Unless you've been hiding under a rock for the past few weeks, you'll know that Displaygate has been tearing holes in the new Google Pixel 2 XL.
The criticisms are numerous, but the biggest is that the colours appear dull and lifeless compared to some other devices. Scratch that, compared to all other devices.
Google has long been saying that this is a deliberate move to make the display more accurate. Basically Android Oreo and the Pixel 2 XL display is capable of displaying a wider colour gamut (more accurate colours) so what you're looking at is what the colours are supposed to look like.
On other devices, these colours are inaccurately portrayed, so we've all got used to looking at them wrong. It's not the fault of the device, says Google, it's the fact that you're used to looking at saturated displays.
"Many users prefer accurate colors; others prefer more saturated colors. What we’ve found is that you can become acclimatized to either," says Seang Chau, writing on the Pixel User Community forum.
Some might read this as Google saying "you're looking at it wrong", or "your personal preferences are wrong" but the explanation is a little more useful: "With Android 8.0 on Pixel 2 XL, the phone now understands color spaces … As a result, the OS can make sure images are rendered with accurate colors, exactly as the author intended."
To move this issue forward, Google has conceded that, as accurate as the Pixel 2 XL might be, it's left a lot of people unhappy, so there's going to be a "saturated" option for those who want the phone to look, well, normal.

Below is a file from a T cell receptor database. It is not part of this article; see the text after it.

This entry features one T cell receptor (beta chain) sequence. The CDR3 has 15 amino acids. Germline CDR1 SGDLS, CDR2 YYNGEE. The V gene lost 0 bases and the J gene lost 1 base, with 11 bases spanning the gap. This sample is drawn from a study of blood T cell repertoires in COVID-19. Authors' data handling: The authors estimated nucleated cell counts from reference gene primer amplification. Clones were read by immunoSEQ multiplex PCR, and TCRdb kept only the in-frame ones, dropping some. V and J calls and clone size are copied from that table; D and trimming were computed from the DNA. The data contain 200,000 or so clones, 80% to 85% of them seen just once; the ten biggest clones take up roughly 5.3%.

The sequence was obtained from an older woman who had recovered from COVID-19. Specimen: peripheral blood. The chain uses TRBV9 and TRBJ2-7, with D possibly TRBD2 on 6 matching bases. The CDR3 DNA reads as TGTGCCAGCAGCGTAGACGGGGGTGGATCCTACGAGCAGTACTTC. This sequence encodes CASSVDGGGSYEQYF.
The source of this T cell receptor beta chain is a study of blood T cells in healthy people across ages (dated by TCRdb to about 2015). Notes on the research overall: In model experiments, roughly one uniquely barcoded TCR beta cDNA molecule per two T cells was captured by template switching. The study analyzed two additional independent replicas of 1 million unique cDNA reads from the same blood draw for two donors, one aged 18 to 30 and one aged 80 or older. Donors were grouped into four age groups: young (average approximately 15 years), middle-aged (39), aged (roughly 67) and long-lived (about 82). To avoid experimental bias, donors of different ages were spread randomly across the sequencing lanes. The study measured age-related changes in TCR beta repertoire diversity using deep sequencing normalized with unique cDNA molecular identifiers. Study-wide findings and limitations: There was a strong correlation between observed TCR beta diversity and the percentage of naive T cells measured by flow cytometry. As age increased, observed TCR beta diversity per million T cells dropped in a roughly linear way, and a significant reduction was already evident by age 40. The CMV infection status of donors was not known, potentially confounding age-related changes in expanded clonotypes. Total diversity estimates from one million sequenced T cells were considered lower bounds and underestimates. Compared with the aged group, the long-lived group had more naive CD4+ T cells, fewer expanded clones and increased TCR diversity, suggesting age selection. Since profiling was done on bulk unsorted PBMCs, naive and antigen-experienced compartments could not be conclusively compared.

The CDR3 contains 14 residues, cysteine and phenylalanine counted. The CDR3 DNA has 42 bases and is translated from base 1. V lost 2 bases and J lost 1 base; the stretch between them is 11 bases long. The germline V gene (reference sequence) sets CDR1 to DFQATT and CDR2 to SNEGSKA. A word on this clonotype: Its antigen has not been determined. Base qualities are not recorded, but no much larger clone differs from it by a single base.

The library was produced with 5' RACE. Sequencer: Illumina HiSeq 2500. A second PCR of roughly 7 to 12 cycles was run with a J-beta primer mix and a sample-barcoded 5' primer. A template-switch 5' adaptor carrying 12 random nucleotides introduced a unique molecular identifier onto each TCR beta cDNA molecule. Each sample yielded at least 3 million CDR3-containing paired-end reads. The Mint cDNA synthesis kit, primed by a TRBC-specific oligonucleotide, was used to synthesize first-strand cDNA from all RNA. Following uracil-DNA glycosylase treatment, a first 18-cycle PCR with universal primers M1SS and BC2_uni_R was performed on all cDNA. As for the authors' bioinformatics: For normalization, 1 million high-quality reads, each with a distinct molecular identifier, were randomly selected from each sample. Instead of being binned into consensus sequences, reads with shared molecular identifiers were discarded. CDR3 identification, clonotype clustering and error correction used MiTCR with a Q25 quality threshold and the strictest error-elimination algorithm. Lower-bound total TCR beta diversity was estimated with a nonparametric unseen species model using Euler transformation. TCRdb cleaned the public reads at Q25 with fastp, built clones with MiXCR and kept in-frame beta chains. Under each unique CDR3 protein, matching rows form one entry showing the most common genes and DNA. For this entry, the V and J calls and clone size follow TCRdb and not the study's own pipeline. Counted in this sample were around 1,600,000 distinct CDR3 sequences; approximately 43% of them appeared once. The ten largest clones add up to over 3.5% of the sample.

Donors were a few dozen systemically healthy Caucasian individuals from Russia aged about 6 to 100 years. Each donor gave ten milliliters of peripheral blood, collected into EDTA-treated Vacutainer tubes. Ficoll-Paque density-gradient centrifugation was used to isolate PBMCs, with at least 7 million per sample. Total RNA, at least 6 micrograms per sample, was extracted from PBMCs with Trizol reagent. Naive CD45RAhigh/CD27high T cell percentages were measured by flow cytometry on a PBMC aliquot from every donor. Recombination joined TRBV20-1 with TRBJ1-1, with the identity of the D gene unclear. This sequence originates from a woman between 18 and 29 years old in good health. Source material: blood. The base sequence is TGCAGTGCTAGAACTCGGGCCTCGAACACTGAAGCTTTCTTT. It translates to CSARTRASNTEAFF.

There's still a lingering feeling that this display isn't natural at all: we've seen devices with displays that look different colour temperatures and what appears on the Pixel 2 XL display looks nothing like those images on other displays claiming to be "natural".
With reports of "burn-in" or image retention that's not supposed to be there, Google is also looking at tweaking peak brightness, encouraging app developers to adopt the light navigation bar and a fade-out of the navigation bar when you're not using it.
As for the off-axis blue tint that occurs when you're not looking directly at the display, Google says this is inherent to the display technology, so you're going to have to live with it.
We're waiting to see what improvements software updates bring to the Pixel 2 XL, but reading the comments on Google's update are not pretty. While the intention for a more natural display might have been well-placed, it feels like a huge miscalculation with the Pixel 2 XL launch. If you're still in the market for one, make sure you see it before you buy it.
In the meantime, if you're after a full-screen display, your options appear to be expanding: not only can you select the Samsung Galaxy S8 or Note 8, but there's the LG G6, LG V30 and Huawei Mate 10 Pro that you might like, or the OnePlus 5T and HTC U11 Plus rumoured to launch soon.
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